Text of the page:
Rovman Powell and Kesrick Williams are shining examples of relative unknowns going on to make their West Indies debuts and earning T20 contracts elsewhere after successful CPL seasons. The tournament is replete with a number of such stories. Ahead of the 2018 edition, ESPNcricinfo picks five players worth looking out for:
Only 24, Chris Green is already a worldly and well-traveled character. He was born in Durban to a South African father and English mother. He then moved to Sydney for his father’s work. He holds a British passport. This year he captained Surrey’s second XI in the South division T20s. He has been part of the Quetta Gladiators and Lahore Qalandars rosters in the Pakistan Super League. He has played four List A matches for New South Wales and is Andre Russell’s team-mate at Sydney Thunder in the BBL. He will be on the other side of the fence, playing for Guyana Amazon Warriors against Andre Russell, who will lead Jamaica Tallawahs, in CPL 2018. And oh, he also played collegiate-level tennis in the US.
Green is primarily an offspinner who bowls non-turning offbreaks in the Powerplay. But he is also a powerful batsman, as he showed during a 27-ball 49 at No. 5 in the Sydney Derby in January. Green was bumped up the order on a suggestion from Thunder’s Director of Cricket Michael Hussey. He joins wristspinners Imran Tahir and Devendra Bishoo in Guyana’s spin attack.
Qais Ahmad (St Lucia Stars)
For once Rashid Khan and Mujeeb Ur Rahman will not be the biggest Afghanistan attractions at a T20 league. The pair are set to be on national duty, and so the spotlight will fall on yet another Afghan prodigy, the legspinner Qais Ahmad. You’ll recall his feats as the second-highest wicket-taker in Afghanistan’s run to the semi-finals in the Under-19 World Cup in New Zealand earlier this year. Ahmad is a traditional legspinner, but he also has a fizzing slider up his sleeve. What he lacks is experience: he has played just one T20 so far, taking 0 for 32.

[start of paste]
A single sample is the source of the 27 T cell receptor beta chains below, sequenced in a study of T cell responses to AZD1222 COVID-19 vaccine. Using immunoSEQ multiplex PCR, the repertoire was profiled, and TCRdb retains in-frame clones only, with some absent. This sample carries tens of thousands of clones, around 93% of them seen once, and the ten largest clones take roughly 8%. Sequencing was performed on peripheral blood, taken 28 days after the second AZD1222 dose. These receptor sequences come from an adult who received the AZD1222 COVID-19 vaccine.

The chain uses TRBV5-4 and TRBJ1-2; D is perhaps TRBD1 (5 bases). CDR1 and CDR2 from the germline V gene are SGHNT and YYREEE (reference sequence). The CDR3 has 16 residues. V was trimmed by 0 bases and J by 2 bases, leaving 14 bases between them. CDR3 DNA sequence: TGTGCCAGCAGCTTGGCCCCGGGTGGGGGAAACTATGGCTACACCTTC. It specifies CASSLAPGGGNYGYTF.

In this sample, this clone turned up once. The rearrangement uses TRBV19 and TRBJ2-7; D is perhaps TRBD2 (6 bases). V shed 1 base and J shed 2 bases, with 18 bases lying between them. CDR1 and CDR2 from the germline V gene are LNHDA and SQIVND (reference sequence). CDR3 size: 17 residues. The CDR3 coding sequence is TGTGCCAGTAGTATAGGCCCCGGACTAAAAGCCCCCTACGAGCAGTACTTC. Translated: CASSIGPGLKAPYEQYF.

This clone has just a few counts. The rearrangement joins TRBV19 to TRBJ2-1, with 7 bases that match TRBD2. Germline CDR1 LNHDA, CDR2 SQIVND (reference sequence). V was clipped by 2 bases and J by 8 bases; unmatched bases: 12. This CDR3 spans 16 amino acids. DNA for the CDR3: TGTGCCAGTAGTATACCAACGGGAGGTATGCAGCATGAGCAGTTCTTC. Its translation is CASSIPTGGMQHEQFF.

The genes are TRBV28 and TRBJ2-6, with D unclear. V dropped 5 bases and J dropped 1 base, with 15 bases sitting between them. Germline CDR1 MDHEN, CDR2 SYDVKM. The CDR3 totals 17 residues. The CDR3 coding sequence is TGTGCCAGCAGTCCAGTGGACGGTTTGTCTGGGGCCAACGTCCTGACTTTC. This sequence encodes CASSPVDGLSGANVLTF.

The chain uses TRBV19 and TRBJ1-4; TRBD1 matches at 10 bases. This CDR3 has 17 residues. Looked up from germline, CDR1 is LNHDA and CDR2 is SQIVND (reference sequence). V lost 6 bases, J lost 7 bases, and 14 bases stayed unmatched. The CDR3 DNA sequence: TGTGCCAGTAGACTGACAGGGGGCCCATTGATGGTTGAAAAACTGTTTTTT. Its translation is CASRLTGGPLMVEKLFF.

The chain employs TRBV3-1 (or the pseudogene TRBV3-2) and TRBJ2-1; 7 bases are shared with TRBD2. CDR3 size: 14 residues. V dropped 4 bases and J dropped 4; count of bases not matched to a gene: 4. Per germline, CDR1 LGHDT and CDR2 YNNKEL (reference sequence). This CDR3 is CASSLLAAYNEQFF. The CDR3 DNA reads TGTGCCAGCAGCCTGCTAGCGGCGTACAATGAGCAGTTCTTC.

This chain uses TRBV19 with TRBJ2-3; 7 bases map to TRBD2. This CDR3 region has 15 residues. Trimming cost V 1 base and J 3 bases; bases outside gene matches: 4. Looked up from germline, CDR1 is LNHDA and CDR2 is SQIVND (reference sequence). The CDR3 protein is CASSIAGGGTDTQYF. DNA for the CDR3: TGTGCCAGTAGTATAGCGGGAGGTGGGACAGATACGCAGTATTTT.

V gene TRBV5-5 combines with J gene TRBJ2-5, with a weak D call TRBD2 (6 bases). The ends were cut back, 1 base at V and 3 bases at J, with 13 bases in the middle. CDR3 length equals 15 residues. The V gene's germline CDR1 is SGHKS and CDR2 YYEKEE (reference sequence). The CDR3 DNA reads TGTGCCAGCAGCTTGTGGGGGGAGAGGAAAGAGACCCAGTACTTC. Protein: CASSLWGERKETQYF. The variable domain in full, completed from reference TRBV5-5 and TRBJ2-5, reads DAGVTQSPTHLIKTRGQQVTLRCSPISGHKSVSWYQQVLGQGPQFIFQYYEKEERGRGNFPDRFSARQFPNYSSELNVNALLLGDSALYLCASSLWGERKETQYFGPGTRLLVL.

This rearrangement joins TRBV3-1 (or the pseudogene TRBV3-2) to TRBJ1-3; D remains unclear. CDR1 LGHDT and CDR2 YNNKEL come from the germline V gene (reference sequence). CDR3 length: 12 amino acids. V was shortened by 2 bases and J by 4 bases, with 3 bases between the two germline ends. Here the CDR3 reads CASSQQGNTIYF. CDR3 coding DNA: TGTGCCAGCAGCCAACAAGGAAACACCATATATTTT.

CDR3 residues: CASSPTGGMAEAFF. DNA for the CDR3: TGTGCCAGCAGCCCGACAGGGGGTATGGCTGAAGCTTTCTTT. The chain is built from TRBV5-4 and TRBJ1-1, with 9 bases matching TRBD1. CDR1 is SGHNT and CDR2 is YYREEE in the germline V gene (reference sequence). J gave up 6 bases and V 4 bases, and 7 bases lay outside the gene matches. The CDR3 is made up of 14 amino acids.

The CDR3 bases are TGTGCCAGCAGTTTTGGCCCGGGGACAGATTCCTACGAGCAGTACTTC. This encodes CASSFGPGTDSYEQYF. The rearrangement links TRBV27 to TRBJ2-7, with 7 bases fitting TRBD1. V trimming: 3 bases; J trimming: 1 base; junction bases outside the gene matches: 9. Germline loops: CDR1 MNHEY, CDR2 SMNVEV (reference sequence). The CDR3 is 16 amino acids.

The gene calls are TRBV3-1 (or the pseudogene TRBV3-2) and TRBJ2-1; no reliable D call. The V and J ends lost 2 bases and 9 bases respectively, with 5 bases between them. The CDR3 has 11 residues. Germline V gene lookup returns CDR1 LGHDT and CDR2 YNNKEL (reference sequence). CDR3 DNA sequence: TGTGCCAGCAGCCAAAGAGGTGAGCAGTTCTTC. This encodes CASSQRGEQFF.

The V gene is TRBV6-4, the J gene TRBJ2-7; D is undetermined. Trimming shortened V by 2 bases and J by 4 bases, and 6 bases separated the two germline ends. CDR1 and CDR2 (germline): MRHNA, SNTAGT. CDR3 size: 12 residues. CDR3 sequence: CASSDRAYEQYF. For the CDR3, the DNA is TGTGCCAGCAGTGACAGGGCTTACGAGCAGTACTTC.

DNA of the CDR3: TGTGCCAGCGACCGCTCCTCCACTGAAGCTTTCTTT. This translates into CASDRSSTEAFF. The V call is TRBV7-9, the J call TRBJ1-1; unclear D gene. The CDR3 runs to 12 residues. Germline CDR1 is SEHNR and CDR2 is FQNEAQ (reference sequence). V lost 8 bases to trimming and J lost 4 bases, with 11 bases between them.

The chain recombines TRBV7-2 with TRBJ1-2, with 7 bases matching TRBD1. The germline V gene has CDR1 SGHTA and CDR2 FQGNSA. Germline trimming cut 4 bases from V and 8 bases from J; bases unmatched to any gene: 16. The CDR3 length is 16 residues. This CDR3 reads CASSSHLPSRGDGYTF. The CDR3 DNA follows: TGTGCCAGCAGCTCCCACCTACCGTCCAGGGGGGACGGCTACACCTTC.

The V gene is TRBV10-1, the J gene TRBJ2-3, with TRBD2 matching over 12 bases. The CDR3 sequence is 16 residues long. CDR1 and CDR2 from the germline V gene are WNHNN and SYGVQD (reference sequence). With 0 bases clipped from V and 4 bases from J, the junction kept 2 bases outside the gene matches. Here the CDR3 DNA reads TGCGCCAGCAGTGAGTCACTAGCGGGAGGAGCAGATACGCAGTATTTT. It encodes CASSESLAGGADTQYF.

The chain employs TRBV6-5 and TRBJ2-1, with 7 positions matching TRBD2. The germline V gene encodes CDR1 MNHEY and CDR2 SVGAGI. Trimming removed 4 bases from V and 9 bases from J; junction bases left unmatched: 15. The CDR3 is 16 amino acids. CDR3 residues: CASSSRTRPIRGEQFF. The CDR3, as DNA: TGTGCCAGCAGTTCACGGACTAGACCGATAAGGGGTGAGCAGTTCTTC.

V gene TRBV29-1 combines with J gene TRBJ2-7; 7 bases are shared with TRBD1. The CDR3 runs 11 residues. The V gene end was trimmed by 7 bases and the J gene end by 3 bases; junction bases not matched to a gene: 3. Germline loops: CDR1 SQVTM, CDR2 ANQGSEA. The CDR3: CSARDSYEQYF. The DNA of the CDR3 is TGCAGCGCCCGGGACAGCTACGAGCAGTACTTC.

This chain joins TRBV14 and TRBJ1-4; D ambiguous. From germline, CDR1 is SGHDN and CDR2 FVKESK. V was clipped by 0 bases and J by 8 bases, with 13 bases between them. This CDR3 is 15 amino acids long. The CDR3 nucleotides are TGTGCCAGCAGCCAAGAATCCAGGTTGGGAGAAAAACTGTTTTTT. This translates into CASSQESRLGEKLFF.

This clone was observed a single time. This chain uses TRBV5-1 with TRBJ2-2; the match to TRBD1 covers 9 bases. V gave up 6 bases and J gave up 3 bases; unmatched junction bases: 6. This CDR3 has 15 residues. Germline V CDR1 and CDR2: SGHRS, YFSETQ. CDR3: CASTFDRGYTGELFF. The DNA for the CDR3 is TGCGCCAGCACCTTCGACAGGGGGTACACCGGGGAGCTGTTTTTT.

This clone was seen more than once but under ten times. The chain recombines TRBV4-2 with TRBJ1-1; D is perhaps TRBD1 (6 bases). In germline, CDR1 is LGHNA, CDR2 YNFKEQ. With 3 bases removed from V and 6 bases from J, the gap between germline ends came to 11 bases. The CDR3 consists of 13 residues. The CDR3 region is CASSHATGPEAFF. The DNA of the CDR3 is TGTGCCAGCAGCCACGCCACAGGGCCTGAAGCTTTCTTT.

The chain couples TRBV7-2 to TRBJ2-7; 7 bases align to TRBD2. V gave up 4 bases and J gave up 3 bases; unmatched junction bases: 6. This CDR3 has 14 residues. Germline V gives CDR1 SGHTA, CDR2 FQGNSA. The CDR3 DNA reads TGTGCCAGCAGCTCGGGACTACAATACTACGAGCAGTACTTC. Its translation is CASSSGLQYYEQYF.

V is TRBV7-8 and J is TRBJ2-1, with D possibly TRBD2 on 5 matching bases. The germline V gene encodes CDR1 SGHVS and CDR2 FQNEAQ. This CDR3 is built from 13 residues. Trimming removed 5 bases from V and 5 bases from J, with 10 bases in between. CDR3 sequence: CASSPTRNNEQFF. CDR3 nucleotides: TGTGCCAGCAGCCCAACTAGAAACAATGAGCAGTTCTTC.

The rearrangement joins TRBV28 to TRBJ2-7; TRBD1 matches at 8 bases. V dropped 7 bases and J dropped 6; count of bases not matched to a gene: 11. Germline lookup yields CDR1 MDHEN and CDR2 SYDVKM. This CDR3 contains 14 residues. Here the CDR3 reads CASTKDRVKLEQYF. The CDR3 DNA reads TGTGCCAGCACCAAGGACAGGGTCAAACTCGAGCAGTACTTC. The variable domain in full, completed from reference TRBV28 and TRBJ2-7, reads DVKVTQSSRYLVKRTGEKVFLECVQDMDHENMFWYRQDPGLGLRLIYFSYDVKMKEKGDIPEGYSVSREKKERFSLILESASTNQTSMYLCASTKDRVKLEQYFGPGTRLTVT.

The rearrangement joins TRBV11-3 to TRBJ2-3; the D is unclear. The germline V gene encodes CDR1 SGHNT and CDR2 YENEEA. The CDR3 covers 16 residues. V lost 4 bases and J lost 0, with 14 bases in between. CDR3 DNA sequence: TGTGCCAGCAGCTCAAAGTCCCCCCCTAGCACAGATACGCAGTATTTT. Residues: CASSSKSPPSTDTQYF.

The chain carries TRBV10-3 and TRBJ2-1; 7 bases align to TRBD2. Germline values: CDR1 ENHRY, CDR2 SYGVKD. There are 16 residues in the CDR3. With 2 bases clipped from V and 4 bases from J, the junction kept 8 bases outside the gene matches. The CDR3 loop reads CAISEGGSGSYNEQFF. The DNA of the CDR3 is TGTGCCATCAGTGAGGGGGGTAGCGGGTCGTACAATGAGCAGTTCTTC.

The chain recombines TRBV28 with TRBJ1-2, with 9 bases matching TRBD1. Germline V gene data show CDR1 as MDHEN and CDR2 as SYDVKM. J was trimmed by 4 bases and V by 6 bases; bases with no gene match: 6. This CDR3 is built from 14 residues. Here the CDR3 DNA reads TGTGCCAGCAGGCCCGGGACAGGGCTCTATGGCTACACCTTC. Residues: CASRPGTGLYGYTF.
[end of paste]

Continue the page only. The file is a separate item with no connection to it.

Dominic Drakes (Barbados Tridents)
You may remember Vasbert Drakes, the perennially overlooked West Indian allrounder who hit the most important 27 in Caribbean history . Get acquainted with his son Dominic Drakes, a left-arm fast bowler. He’s highly thought of, even though he’s yet to play T20 cricket, having been fast-tracked into the West Indies A side after playing only six List A games and a solitary first-class match. In four List A games in England in a tri-series involving England Lions and India A, Dominic took three wickets but went at 6.68 an over.
He had also been part of the Cricket West Indies fast-bowling camp alongside his West Indies A team-mates Oshane Thomas, Chemar Holder, and international Keemo Paul in Antigua this year.
You might have seen Sir Viv Richards getting up on his feet and screaming “Roston!” after he had struck his maiden Test century in his second match, leading West Indies to an improbable draw against India at home. You might have heard of the nickname “Crisis Man”. But you might not have watched him play T20 cricket. Roston Chase has played a grand total of two T20s since making his debut in 2012. In his second and last T20 in 2013, he was out hit wicket for 18. He is set for his CPL debut this season, but does he have the power game to succeed?
Glenn Phillips (Jamaica Tallawahs)
The next Brendon McCullum is a pretty heavy tag to wear but that is what Glenn Phillips had to deal with after a table-topping 369 runs in the 2017 Super Smash, New Zealand’s domestic T20 competition. That performance earned him a call-up to New Zealand’s limited-overs squads and even earned a CPL gig that year with Jamaica Tallawahs, whose assistant coach is Mark O’Donnell, also head coach of Auckland Aces. He had a lean run, managing 176 runs in seven innings at a strike-rate of 113.54 and later fell out of favour at New Zealand. Tallawahs, however, have shown faith in him by snapping him up for the upcoming season as well. It’s time for him to remind everyone why there was so much excitement around him last year.